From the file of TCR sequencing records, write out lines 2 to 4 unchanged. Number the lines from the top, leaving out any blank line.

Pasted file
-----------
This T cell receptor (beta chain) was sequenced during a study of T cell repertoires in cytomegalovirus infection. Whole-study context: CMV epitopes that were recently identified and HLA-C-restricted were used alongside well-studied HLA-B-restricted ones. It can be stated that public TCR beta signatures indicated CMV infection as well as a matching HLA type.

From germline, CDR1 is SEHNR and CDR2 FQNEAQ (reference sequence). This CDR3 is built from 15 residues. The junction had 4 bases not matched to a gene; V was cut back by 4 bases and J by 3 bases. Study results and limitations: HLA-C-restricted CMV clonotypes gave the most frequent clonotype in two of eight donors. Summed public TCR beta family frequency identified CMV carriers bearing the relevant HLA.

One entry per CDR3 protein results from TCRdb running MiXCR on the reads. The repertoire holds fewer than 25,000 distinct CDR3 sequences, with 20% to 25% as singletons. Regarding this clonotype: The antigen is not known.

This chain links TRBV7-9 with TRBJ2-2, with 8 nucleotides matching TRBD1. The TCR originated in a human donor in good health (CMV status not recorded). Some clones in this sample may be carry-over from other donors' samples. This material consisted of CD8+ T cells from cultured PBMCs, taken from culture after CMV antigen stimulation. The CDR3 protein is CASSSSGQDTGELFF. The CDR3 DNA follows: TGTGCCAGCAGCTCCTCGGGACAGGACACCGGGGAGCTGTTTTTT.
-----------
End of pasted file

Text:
From germline, CDR1 is SEHNR and CDR2 FQNEAQ (reference sequence). This CDR3 is built from 15 residues. The junction had 4 bases not matched to a gene; V was cut back by 4 bases and J by 3 bases. Study results and limitations: HLA-C-restricted CMV clonotypes gave the most frequent clonotype in two of eight donors. Summed public TCR beta family frequency identified CMV carriers bearing the relevant HLA.

One entry per CDR3 protein results from TCRdb running MiXCR on the reads. The repertoire holds fewer than 25,000 distinct CDR3 sequences, with 20% to 25% as singletons. Regarding this clonotype: The antigen is not known.

This chain links TRBV7-9 with TRBJ2-2, with 8 nucleotides matching TRBD1. The TCR originated in a human donor in good health (CMV status not recorded). Some clones in this sample may be carry-over from other donors' samples. This material consisted of CD8+ T cells from cultured PBMCs, taken from culture after CMV antigen stimulation. The CDR3 protein is CASSSSGQDTGELFF. The CDR3 DNA follows: TGTGCCAGCAGCTCCTCGGGACAGGACACCGGGGAGCTGTTTTTT.